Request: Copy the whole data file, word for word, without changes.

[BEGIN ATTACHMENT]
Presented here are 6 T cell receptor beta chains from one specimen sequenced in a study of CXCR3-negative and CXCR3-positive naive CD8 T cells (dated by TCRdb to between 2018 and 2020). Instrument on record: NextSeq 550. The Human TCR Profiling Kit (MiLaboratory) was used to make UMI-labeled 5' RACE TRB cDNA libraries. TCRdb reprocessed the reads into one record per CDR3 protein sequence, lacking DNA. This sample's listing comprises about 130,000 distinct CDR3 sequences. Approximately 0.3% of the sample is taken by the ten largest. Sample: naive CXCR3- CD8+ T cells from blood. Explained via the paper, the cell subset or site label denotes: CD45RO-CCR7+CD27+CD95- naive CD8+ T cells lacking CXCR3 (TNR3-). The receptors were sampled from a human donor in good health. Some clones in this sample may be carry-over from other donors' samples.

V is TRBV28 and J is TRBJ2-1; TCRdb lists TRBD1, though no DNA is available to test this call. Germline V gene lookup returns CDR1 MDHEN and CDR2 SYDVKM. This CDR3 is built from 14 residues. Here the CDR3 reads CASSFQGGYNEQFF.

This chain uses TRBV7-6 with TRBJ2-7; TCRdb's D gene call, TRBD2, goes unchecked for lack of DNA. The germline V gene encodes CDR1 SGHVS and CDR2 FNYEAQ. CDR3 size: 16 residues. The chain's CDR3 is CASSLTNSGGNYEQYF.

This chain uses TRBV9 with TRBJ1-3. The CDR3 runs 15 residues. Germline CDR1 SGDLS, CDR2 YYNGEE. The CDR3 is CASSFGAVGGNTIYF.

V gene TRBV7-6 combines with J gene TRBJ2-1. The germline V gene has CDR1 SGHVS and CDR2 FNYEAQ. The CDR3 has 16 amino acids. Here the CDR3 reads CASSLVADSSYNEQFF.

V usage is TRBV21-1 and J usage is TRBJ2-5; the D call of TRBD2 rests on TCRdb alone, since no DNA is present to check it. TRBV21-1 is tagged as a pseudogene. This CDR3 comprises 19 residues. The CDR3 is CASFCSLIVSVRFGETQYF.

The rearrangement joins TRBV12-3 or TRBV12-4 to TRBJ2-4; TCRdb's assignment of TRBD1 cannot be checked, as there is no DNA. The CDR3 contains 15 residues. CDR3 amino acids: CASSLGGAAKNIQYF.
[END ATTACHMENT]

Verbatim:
Presented here are 6 T cell receptor beta chains from one specimen sequenced in a study of CXCR3-negative and CXCR3-positive naive CD8 T cells (dated by TCRdb to between 2018 and 2020). Instrument on record: NextSeq 550. The Human TCR Profiling Kit (MiLaboratory) was used to make UMI-labeled 5' RACE TRB cDNA libraries. TCRdb reprocessed the reads into one record per CDR3 protein sequence, lacking DNA. This sample's listing comprises about 130,000 distinct CDR3 sequences. Approximately 0.3% of the sample is taken by the ten largest. Sample: naive CXCR3- CD8+ T cells from blood. Explained via the paper, the cell subset or site label denotes: CD45RO-CCR7+CD27+CD95- naive CD8+ T cells lacking CXCR3 (TNR3-). The receptors were sampled from a human donor in good health. Some clones in this sample may be carry-over from other donors' samples.

V is TRBV28 and J is TRBJ2-1; TCRdb lists TRBD1, though no DNA is available to test this call. Germline V gene lookup returns CDR1 MDHEN and CDR2 SYDVKM. This CDR3 is built from 14 residues. Here the CDR3 reads CASSFQGGYNEQFF.

This chain uses TRBV7-6 with TRBJ2-7; TCRdb's D gene call, TRBD2, goes unchecked for lack of DNA. The germline V gene encodes CDR1 SGHVS and CDR2 FNYEAQ. CDR3 size: 16 residues. The chain's CDR3 is CASSLTNSGGNYEQYF.

This chain uses TRBV9 with TRBJ1-3. The CDR3 runs 15 residues. Germline CDR1 SGDLS, CDR2 YYNGEE. The CDR3 is CASSFGAVGGNTIYF.

V gene TRBV7-6 combines with J gene TRBJ2-1. The germline V gene has CDR1 SGHVS and CDR2 FNYEAQ. The CDR3 has 16 amino acids. Here the CDR3 reads CASSLVADSSYNEQFF.

V usage is TRBV21-1 and J usage is TRBJ2-5; the D call of TRBD2 rests on TCRdb alone, since no DNA is present to check it. TRBV21-1 is tagged as a pseudogene. This CDR3 comprises 19 residues. The CDR3 is CASFCSLIVSVRFGETQYF.

The rearrangement joins TRBV12-3 or TRBV12-4 to TRBJ2-4; TCRdb's assignment of TRBD1 cannot be checked, as there is no DNA. The CDR3 contains 15 residues. CDR3 amino acids: CASSLGGAAKNIQYF.